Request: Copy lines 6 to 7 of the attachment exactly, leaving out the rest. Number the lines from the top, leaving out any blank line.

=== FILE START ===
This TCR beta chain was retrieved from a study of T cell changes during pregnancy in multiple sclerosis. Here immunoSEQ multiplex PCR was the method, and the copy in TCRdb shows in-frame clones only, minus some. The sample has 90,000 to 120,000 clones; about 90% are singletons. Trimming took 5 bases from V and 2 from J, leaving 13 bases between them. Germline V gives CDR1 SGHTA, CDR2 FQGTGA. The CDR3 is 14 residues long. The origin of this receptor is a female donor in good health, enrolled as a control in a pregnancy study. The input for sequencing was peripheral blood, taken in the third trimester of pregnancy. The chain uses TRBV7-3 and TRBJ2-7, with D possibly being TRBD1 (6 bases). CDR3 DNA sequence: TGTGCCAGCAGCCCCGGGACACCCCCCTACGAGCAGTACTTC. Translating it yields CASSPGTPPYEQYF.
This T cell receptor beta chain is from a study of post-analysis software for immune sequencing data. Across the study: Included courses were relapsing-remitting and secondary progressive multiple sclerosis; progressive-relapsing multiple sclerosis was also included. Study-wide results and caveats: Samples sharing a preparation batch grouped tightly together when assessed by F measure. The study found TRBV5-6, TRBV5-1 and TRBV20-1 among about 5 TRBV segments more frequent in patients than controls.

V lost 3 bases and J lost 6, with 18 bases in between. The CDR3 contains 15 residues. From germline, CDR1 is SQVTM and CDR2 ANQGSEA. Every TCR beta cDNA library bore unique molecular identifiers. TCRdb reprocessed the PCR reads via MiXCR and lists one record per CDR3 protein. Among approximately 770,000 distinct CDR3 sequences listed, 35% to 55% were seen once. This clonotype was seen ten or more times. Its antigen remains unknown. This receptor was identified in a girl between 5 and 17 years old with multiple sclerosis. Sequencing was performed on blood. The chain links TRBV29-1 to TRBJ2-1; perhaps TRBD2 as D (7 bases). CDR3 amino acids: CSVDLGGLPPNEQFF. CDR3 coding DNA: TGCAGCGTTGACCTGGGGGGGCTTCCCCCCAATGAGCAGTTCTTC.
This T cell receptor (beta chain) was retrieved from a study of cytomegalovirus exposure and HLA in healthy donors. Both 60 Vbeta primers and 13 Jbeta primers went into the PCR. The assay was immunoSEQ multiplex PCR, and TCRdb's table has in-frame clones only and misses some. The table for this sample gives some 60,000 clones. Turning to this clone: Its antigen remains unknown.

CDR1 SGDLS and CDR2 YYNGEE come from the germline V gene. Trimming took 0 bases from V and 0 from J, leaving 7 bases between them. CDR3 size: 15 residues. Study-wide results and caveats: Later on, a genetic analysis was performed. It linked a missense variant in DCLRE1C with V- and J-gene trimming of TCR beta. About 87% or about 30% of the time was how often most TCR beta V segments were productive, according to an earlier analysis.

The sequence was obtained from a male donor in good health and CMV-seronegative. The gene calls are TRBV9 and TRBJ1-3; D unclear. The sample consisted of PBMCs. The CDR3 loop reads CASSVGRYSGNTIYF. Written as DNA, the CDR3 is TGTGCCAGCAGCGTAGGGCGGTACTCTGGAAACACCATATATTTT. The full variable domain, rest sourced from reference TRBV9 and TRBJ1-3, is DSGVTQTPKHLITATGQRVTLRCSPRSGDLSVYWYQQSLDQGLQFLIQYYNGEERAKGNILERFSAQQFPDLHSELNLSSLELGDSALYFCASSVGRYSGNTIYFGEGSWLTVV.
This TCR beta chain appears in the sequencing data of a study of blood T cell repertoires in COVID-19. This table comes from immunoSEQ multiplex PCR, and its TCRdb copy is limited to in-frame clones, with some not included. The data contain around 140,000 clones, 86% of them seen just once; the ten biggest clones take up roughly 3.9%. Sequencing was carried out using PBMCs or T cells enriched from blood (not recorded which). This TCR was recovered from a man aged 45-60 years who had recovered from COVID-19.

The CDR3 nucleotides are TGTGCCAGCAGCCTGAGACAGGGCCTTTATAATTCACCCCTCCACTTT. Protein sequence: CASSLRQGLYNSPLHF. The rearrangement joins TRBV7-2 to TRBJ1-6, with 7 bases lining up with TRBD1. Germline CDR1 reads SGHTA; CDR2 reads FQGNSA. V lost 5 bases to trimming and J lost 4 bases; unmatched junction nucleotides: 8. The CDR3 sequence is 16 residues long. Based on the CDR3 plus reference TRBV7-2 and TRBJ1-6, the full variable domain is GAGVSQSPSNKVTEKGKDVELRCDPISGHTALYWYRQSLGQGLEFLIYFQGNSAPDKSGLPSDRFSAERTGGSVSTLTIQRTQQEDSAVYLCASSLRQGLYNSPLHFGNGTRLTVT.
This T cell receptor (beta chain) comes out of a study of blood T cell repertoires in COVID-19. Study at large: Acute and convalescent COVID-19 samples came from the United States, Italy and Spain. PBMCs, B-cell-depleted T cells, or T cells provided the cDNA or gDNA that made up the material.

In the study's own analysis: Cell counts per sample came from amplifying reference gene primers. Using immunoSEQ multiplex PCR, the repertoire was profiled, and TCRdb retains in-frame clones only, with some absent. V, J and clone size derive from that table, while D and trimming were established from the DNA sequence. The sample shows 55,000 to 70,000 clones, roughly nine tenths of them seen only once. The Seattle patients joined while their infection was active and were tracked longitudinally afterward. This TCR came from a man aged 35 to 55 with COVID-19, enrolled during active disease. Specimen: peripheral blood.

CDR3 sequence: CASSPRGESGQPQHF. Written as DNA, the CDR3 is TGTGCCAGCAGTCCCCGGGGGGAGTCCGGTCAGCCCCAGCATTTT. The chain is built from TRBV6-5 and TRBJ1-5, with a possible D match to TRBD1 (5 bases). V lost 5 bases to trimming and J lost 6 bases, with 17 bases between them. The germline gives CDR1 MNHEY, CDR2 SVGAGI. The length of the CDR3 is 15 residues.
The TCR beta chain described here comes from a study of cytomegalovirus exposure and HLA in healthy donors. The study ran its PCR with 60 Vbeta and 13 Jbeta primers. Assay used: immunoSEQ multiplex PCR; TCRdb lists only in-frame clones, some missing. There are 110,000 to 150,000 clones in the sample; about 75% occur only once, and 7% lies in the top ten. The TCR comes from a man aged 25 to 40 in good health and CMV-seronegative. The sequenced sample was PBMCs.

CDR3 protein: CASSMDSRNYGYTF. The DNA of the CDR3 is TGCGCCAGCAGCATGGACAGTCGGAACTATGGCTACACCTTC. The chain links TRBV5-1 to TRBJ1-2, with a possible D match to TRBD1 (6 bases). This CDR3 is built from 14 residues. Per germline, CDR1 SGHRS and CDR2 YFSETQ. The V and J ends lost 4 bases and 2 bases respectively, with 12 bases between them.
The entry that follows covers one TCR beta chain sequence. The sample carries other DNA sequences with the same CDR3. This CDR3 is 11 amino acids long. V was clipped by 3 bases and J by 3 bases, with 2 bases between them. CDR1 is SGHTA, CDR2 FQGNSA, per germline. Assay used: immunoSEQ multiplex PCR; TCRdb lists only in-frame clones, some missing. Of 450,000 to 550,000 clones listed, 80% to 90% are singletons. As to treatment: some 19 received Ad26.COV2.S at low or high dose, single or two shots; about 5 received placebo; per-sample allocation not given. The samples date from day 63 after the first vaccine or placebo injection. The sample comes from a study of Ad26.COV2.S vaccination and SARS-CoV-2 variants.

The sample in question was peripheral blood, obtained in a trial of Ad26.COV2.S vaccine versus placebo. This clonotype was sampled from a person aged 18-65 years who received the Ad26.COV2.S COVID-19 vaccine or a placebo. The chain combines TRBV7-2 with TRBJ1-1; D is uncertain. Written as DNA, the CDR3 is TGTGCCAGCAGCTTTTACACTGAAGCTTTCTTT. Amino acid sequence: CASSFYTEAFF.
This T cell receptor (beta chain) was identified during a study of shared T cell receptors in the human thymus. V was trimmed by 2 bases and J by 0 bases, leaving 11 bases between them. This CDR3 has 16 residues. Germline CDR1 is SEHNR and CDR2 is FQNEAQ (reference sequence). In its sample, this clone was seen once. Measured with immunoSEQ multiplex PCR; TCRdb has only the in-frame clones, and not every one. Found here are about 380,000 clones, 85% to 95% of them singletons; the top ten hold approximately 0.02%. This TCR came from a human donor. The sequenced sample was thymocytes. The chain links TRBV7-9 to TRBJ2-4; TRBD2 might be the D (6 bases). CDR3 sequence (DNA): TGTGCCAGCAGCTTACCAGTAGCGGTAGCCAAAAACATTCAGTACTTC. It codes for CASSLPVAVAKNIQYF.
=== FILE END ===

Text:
The sequence was obtained from a male donor in good health and CMV-seronegative. The gene calls are TRBV9 and TRBJ1-3; D unclear. The sample consisted of PBMCs. The CDR3 loop reads CASSVGRYSGNTIYF. Written as DNA, the CDR3 is TGTGCCAGCAGCGTAGGGCGGTACTCTGGAAACACCATATATTTT. The full variable domain, rest sourced from reference TRBV9 and TRBJ1-3, is DSGVTQTPKHLITATGQRVTLRCSPRSGDLSVYWYQQSLDQGLQFLIQYYNGEERAKGNILERFSAQQFPDLHSELNLSSLELGDSALYFCASSVGRYSGNTIYFGEGSWLTVV.
This TCR beta chain appears in the sequencing data of a study of blood T cell repertoires in COVID-19. This table comes from immunoSEQ multiplex PCR, and its TCRdb copy is limited to in-frame clones, with some not included. The data contain around 140,000 clones, 86% of them seen just once; the ten biggest clones take up roughly 3.9%. Sequencing was carried out using PBMCs or T cells enriched from blood (not recorded which). This TCR was recovered from a man aged 45-60 years who had recovered from COVID-19.